North Dakota State University * Dickinson Research Extension Center
1133 State Avenue, Dickinson, ND 58601 Voice: (701) 483-2348 FAX: (701) 483-2005
EFFECT OF WINTER GESTATION ENERGY LEVEL ON SOW PRODUCTIVITY
Doug Landblom, William Slanger, "Chip" Poland, and Kris Ringwall
The effects of dietary energy level during gestation on sow lactation performance has been evaluated at the Dickinson Research Extension Center. Pig Improvement Company (PIC) C-15 sows were allotted at the end of a two week breeding period to three gestation energy levels: 6,681, 7,868, and 8,682 kcal metabolizable energy/day, respectively. At the end of gestation, the sows were farrowed and fed a common barley/soy lactation diet with 5.5% added fat and 1.0% lysine. There were 39, 38, and 36 sows, respectively, in the low, medium and high energy groups. Sow parity, number of pigs born, and lactation length averaged 3.15, 11.4, 19.9 days, respectively. Average daily lactation feed intake per day for the three gestation energy levels was 13.3, 13.5, and 13.5 lbs/d, thus, calculated lactation energy intake was 19.6, 19.9, and 19.9 Mcal/d.
Gestation start weight (459, 454, and 453), pre-farrowing weight (520, 521, and 528), post-farrow weight (478, 477, and 479), sow weaning weight (467, 472, and 471), lactation weight change (-11, -5, and -8), and estrus return days (15.2, 21.9, and 20.8) did not differ between treatment groups. Pigs born (11.7, 11.0, and 11.4), pigs weaned (9.5, 9.05, 9.66) and percent survival (81.2, 82.3, and 84.7%) also did not differ.
Results from this investigation suggest that when condition score 3 PIC sows are housed outdoors in discarded oilfield tank shelters there is no advantage for feeding energy levels greater than 6,681 kcal/d of a barley-based gestation diet (equivalent to 5.75 to 6.0 pounds of feed).
High producing, genetically lean sows farrow and nurse more pigs, produce more milk and, consequently, have higher nutritional requirements than less prolific sows. Accessing energy requirements for lactation are difficult due to the confounding effects of one reproductive cycle on another.
Energy consumption during gestation affects voluntary energy consumption during lactation and, ultimately, the rebreeding period following lactation. Maintaining a proper gestational energy balance that keeps sows in desirable body condition is essential. Overfeeding energy during gestation causes sows to have reduced appetites during lactation resulting in weight loss. Insufficient energy during gestation does not prepare sows adequately for lactation. Sows that enter the farrowing room thin are unable to nurse litters larger than seven pigs and gain weight simultaneously. Inability of thin sows to gain weight during lactation results in extended weaning to rebreeding intervals.
The objective of this investigation is to determine winter gestation energy levels that will optimize sow farrowing body condition, minimize lactation weight loss, and improve rebreeding performance of sows gestated in outdoor facilities and managed in an All In/All Out management system.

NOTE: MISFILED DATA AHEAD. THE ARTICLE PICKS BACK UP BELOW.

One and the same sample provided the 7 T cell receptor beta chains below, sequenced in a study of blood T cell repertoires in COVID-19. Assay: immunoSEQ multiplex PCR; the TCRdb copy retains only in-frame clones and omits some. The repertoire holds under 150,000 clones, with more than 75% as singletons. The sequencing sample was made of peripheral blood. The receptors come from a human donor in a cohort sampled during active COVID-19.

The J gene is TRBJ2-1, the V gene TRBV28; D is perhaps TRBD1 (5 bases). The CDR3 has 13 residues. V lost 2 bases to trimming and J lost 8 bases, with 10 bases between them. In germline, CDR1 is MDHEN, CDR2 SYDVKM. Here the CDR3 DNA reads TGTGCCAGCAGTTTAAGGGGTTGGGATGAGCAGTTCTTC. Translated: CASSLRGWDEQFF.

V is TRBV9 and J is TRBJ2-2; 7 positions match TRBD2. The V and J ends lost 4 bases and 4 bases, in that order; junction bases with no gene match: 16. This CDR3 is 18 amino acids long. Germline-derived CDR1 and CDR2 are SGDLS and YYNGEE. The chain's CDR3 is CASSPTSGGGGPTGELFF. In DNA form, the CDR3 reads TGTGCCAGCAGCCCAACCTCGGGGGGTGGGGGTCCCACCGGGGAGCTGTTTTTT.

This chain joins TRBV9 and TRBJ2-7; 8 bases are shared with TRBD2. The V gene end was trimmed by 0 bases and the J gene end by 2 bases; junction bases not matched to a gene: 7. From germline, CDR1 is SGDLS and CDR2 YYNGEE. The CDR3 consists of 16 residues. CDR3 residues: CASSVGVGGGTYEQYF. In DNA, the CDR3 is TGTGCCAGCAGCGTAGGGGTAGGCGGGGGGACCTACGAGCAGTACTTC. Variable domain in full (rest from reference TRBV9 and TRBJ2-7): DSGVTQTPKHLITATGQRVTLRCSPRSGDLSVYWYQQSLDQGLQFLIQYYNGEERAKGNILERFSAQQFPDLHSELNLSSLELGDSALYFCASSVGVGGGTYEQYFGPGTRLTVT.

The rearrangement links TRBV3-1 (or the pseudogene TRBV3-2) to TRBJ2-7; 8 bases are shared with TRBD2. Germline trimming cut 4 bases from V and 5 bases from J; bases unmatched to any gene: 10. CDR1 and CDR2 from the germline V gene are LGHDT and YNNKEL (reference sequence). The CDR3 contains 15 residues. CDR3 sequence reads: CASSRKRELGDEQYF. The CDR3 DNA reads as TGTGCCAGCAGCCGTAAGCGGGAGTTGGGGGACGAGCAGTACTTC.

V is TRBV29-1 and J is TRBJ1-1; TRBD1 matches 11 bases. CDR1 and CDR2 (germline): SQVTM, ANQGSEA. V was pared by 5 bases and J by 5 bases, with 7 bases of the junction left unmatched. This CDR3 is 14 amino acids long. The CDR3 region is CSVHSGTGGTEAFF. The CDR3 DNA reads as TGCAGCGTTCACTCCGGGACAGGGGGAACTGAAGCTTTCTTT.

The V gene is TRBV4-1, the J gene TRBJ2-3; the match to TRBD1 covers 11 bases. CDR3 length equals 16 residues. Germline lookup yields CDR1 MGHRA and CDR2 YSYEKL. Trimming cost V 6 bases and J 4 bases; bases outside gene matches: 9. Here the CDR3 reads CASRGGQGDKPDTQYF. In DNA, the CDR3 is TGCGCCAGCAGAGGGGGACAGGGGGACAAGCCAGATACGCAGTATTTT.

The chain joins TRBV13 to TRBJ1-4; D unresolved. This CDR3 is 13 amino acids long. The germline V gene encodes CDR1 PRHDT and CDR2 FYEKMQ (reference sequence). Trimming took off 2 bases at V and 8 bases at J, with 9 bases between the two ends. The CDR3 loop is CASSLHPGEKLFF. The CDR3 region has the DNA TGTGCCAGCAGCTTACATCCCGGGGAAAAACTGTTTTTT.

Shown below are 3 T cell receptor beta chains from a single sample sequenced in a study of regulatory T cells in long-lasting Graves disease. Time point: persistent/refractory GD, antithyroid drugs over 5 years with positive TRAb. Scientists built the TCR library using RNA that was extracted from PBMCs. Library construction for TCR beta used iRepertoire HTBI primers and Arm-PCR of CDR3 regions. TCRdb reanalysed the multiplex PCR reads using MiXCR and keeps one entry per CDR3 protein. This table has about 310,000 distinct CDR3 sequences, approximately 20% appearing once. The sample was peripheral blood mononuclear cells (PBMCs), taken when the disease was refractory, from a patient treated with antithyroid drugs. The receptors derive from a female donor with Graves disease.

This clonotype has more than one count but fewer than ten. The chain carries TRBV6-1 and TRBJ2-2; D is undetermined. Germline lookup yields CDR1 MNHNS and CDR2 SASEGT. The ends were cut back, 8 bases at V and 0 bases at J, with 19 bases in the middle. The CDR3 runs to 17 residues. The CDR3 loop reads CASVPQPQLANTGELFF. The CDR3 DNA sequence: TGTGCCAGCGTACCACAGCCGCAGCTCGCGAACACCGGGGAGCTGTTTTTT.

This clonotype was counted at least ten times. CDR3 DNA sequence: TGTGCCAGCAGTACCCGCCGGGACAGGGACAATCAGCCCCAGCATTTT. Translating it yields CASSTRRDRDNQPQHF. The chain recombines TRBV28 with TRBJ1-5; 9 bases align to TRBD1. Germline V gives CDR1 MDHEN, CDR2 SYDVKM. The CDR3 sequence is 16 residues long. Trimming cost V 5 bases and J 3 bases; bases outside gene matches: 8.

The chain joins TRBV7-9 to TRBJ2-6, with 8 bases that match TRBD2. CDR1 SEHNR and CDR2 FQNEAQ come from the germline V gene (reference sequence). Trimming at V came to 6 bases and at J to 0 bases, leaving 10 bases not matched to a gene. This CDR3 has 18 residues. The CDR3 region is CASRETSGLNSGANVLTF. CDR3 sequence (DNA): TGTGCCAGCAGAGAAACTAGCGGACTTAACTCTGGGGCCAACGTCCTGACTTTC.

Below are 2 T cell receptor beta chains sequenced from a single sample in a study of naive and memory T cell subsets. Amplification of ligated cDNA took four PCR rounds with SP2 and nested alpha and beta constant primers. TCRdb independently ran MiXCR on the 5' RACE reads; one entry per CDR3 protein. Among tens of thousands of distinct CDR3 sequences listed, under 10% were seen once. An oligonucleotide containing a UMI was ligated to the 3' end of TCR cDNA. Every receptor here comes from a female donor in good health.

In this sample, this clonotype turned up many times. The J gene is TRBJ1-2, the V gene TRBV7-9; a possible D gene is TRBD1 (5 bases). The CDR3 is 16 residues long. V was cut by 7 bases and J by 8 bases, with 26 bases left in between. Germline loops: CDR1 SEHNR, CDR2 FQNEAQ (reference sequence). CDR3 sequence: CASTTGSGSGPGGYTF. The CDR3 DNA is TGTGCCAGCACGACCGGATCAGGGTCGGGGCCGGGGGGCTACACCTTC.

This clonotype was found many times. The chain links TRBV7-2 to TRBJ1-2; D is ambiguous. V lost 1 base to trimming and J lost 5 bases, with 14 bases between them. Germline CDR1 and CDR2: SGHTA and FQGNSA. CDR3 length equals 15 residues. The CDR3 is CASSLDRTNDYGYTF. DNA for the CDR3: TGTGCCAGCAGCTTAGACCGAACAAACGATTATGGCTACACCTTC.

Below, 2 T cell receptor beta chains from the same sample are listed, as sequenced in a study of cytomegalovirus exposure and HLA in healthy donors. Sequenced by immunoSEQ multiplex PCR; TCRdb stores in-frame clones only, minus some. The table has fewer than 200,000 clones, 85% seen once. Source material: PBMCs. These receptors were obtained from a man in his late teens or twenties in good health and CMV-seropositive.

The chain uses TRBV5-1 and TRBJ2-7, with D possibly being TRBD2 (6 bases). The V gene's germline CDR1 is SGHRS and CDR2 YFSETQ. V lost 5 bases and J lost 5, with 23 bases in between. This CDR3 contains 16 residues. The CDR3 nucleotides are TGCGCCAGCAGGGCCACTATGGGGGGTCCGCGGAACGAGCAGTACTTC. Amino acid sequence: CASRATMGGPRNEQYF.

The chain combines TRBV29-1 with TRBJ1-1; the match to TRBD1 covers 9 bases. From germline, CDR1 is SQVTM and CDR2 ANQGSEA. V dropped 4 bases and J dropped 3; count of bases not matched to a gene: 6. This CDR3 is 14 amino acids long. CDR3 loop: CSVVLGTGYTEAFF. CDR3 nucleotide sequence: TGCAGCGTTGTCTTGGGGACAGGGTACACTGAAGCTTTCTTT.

MATERIALS AND METHODS
Pig Improvement Company (PIC) C-15 sows have been managed in an All In/All Out continuous group farrowing management system over a period that encompasses four winters. Each winter, two farrowing groups that have been previously assigned to receive one of three gestation energy levels (6,681, 7,868, and 8,682 kcal, ME/d) are being gestated, farrowed and rebred. When culled for management reasons , sows were replaced with primiparous gilts of similar genetic background.
Pregnant sows were housed in outdoor gestation pens (32' x 150') equipped with automatic frost-free waterers, portable steel shelters constructed from discarded 400 barrel oilfield tanks, and bedded with straw. The respective energy levels were fed once daily in individual feeding stalls. Due to the seasonal nature of the investigation, the time period of evaluation is from November through March. During non-recording seasons, the test groups received 7,868 kcal ME/d. Equivalent to that fed to the moderate energy control group. Body condition scores (using a 5 point system) were taken visually at the beginning and end of gestation, within 12 hours post-farrowing and at weaning. Within 2 to 3 days of farrowing, and based on breeding date, sows from the test groups were moved to farrowing crates and continued to receive the same gestation energy levels offered outside until farrowing. At farrowing, the respective levels of gestation energy were discontinued, and the barley-based lactation diet shown in Table 1 was fed. Feed was withheld for the first 24 hours after farrowing, and then beginning with an initial offering of 6 pounds (3 lbs. morning and evening), the sows are brought up to full feed using incremental increases of 1 pound at each feeding until the feed offered was not completely consumed. Calculated nutrient analysis of the lactation diet is also shown in Table 1.